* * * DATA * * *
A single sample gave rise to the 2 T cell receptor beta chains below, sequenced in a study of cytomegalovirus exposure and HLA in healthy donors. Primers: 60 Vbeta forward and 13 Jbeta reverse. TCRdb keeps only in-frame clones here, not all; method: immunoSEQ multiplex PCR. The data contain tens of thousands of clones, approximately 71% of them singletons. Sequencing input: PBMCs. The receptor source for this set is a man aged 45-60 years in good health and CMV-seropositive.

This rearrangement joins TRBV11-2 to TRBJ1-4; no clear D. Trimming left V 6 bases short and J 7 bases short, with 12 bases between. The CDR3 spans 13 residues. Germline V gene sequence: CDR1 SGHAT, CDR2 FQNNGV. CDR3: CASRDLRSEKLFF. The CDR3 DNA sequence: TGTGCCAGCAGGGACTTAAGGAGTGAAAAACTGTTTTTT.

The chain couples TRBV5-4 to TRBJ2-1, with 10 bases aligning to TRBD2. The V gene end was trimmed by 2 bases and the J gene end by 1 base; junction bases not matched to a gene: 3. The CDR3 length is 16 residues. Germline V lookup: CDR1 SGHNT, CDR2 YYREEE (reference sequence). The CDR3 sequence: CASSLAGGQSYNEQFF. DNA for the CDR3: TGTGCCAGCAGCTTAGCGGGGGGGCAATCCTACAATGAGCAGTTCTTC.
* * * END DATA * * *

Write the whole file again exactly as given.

A single sample gave rise to the 2 T cell receptor beta chains below, sequenced in a study of cytomegalovirus exposure and HLA in healthy donors. Primers: 60 Vbeta forward and 13 Jbeta reverse. TCRdb keeps only in-frame clones here, not all; method: immunoSEQ multiplex PCR. The data contain tens of thousands of clones, approximately 71% of them singletons. Sequencing input: PBMCs. The receptor source for this set is a man aged 45-60 years in good health and CMV-seropositive.

This rearrangement joins TRBV11-2 to TRBJ1-4; no clear D. Trimming left V 6 bases short and J 7 bases short, with 12 bases between. The CDR3 spans 13 residues. Germline V gene sequence: CDR1 SGHAT, CDR2 FQNNGV. CDR3: CASRDLRSEKLFF. The CDR3 DNA sequence: TGTGCCAGCAGGGACTTAAGGAGTGAAAAACTGTTTTTT.

The chain couples TRBV5-4 to TRBJ2-1, with 10 bases aligning to TRBD2. The V gene end was trimmed by 2 bases and the J gene end by 1 base; junction bases not matched to a gene: 3. The CDR3 length is 16 residues. Germline V lookup: CDR1 SGHNT, CDR2 YYREEE (reference sequence). The CDR3 sequence: CASSLAGGQSYNEQFF. DNA for the CDR3: TGTGCCAGCAGCTTAGCGGGGGGGCAATCCTACAATGAGCAGTTCTTC.